Stability: Leaning Horse against a Wall

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Homework Statement


image.jpg


Data:

##m = 500\ kg##
Distances given in the image.

Homework Equations



##\tau = rF\sin(\theta)##

##F_{net} = ma##

The Attempt at a Solution



It seems this problem is intended to be one where torque applies, but I don't see it in that way. And of course my answer doesn't agree with that given by the textbook :).

The diagram:

image.jpg


According to my understanding, there is a component of the weight acting along the horse's body (the diagonal I've drawn) and another one perpendicular to its body, which is making it rotate to the left. I labeled the latter ##w_{\perp(horse)}##. The component of ##w_{\perp(horse)}## that lies perpendicular to the wall, I think, has the same magnitude that the force exerted by the wall on the horse. This is what I mean:

image.jpg


Then:

##w_{\perp(horse)} = w\sin(\theta)##

##F_{wall} = w_{\perp(horse)}\cos(\theta)##

##F_{wall} = w\sin(\theta)\cos(\theta)##

And by Newton's Third Law, this is the force exerted on the wall.

The angle is found to be ##14.04º##, so

##F_{wall} = 500\ kg \cdot 9.80\ m/s^2 \cdot \sin(14.04º) \cdot \cos(14.04º) = 1.15 \times 10^3 N##

Maybe it should have a negative sign since it's in the opposite direction, but that is not what I'm worried about. The textbook's answer is ##1.43 \times 10^3 N##. I have no idea what I'm missing /:.

Thanks !!
 
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Answers and Replies

  • #2
PhanthomJay
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You are over complicating this problem and getting messed up. Sum torques about the horses feet. Torque of a force is force times perpendicular distance.
 
  • #3
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You are over complicating this problem and getting messed up. Sum torques about the horses feet. Torque of a force is force times perpendicular distance.
Ah, I see. I confused the perpendicular distance with the perpendicular component of the force (I've been doing so all the time :) ).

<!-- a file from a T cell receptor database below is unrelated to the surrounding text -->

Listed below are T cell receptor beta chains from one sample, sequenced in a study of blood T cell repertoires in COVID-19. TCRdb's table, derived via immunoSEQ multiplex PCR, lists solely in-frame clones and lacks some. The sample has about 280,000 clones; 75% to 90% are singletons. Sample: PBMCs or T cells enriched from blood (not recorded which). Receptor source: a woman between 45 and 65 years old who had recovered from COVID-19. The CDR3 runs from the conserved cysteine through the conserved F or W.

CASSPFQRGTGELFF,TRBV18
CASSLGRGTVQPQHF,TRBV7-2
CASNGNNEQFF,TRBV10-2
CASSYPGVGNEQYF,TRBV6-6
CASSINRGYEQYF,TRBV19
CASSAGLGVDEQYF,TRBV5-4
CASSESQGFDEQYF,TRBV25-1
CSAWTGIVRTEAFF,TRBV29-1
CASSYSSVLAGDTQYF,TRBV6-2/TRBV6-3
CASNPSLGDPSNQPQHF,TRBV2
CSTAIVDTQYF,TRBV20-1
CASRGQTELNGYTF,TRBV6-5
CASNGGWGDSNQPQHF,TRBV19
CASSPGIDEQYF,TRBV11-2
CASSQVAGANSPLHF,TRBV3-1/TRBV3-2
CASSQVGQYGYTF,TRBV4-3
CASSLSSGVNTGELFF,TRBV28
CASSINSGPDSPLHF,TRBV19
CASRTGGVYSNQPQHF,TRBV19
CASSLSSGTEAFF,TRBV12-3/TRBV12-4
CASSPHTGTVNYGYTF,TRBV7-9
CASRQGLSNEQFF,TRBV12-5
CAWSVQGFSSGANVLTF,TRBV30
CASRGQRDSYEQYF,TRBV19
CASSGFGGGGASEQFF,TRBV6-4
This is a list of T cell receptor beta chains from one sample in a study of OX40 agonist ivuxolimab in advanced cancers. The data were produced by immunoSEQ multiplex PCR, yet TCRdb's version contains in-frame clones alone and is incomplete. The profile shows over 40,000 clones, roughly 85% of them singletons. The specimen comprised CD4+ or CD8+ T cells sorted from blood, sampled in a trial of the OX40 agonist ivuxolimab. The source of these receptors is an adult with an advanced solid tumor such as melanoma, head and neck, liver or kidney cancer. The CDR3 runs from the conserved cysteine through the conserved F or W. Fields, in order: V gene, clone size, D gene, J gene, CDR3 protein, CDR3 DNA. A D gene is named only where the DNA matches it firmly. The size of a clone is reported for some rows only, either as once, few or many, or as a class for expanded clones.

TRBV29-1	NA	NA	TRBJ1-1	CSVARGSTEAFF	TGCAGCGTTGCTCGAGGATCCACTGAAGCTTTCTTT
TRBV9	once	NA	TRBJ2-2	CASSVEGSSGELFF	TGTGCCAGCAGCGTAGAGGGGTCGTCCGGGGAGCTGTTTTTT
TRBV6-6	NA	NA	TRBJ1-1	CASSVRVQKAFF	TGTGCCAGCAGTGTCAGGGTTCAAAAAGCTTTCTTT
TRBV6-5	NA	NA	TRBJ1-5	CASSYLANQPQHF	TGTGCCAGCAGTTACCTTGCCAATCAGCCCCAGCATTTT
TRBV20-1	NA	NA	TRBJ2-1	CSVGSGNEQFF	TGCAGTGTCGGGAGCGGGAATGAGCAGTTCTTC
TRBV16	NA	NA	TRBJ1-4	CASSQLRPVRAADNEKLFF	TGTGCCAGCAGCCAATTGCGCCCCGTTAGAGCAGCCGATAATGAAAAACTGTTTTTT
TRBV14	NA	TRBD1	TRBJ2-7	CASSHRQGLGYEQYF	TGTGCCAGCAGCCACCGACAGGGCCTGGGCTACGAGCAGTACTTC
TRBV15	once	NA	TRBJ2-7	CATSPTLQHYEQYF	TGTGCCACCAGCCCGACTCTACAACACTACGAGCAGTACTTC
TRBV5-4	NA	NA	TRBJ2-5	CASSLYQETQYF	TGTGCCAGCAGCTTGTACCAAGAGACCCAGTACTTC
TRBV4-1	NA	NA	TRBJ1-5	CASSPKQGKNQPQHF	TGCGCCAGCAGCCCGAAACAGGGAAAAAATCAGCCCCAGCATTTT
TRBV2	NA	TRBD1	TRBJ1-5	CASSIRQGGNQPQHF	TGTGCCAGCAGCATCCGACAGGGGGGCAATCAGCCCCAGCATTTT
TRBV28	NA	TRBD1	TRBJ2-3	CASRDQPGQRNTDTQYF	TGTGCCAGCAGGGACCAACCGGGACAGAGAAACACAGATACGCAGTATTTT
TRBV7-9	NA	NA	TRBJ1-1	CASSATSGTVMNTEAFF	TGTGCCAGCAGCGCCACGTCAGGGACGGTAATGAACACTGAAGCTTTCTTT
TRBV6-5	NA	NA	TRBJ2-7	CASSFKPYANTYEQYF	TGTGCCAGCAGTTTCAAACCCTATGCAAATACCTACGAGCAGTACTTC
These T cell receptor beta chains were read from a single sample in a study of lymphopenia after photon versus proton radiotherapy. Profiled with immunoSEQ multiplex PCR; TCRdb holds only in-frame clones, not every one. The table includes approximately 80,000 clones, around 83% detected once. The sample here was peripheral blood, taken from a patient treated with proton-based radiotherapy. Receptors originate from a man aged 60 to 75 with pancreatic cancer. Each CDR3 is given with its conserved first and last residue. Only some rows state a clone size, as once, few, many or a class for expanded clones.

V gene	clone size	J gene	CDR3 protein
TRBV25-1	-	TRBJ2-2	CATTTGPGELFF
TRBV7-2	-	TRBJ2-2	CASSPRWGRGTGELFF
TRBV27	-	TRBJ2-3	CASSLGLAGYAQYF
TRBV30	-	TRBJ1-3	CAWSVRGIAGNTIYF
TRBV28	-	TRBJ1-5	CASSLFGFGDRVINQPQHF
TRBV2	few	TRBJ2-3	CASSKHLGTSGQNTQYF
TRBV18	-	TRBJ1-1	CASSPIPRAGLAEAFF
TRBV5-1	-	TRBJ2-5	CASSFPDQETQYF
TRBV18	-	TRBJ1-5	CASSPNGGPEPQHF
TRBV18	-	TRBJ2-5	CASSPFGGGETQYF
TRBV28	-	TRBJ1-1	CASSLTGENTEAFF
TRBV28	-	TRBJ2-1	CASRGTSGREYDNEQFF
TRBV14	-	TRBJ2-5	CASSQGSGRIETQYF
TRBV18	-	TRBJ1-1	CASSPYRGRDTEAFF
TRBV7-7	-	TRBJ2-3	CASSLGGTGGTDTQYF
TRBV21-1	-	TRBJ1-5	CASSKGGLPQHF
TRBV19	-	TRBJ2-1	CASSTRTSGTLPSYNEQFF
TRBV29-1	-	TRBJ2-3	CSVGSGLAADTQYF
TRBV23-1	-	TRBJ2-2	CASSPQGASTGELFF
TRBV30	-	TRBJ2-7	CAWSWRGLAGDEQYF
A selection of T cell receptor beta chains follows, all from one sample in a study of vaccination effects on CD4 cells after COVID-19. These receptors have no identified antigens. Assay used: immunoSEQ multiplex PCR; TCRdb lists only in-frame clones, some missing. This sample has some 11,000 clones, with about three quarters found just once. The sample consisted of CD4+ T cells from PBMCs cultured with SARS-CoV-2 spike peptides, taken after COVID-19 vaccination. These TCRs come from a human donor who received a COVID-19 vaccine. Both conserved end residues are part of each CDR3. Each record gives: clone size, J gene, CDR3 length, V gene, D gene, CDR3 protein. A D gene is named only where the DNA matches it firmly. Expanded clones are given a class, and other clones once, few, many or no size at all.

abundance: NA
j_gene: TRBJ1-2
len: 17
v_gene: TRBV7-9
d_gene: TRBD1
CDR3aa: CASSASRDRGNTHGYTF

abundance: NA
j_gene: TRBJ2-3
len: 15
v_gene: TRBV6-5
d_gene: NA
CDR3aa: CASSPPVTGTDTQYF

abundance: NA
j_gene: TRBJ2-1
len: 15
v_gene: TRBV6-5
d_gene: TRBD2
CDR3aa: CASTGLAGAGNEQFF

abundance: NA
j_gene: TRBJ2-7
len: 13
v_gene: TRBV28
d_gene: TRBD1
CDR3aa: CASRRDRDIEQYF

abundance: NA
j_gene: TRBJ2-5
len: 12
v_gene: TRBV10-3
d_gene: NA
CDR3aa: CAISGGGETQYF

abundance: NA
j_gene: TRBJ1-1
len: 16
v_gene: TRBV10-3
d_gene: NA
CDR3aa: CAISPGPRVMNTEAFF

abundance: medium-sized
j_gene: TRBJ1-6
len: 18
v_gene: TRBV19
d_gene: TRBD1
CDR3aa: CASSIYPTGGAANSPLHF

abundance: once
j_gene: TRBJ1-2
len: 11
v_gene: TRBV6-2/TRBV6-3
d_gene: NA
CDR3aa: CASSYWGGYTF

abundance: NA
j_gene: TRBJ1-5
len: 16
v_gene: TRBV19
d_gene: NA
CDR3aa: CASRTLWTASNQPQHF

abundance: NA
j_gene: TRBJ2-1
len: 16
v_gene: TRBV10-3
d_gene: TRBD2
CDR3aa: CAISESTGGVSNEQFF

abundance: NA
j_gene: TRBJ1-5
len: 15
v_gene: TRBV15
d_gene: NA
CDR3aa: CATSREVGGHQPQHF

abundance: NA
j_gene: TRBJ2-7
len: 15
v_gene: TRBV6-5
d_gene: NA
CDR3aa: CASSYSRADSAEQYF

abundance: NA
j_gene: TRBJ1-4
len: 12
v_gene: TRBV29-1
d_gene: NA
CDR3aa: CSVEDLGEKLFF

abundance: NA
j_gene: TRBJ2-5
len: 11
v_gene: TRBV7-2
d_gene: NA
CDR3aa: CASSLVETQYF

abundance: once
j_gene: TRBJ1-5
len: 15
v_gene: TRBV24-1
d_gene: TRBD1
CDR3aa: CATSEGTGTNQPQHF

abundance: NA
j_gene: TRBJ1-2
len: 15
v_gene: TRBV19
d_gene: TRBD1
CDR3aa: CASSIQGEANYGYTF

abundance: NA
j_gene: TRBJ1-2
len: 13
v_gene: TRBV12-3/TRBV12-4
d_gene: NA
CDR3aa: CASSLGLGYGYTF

##\sum \tau = 0 = \tau_{ccw} - \tau_{cw}##

##\sum \tau = 0 = \tau_{weight} - \tau_{wall}##

##\tau_{wall} = \tau_{weight}##

##F_{wall} = \frac{500\ kg \cdot 9.80\ m/s^2 \cdot 0.35\ m}{1.20\ m}##

##F_{wall} = 1.43 \times 10^3\ N##

If I were to solve a similar problem where ##\sum F = 0##, I must then assume ##F_{wall} = friction ## and ##w = F_{normal}## about the horses feet, right? I want to be sure about it, because I also got confused with that and with the fact that the forces are acting along different heights/distances.
 
  • #4
PhanthomJay
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If I were to solve a similar problem where ##\sum F = 0##, I must then assume ##F_{wall} = friction ## and ##w = F_{normal}## about the horses feet, right? I want to be sure about it, because I also got confused with that and with the fact that the forces are acting along different heights/distances.
Yes, that is correct. Normal force from ground acts up on the horses feet equal in magnitude to its weight, and the ground friction force on its feet acts left , equal in magnitude to the normal wall force.
 
  • #5
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Yes, that is correct. Normal force from ground acts up on the horses feet equal in magnitude to its weight, and the ground friction force on its feet acts left , equal in magnitude to the normal wall force.
Nice!

Thanks for helping me [:
 

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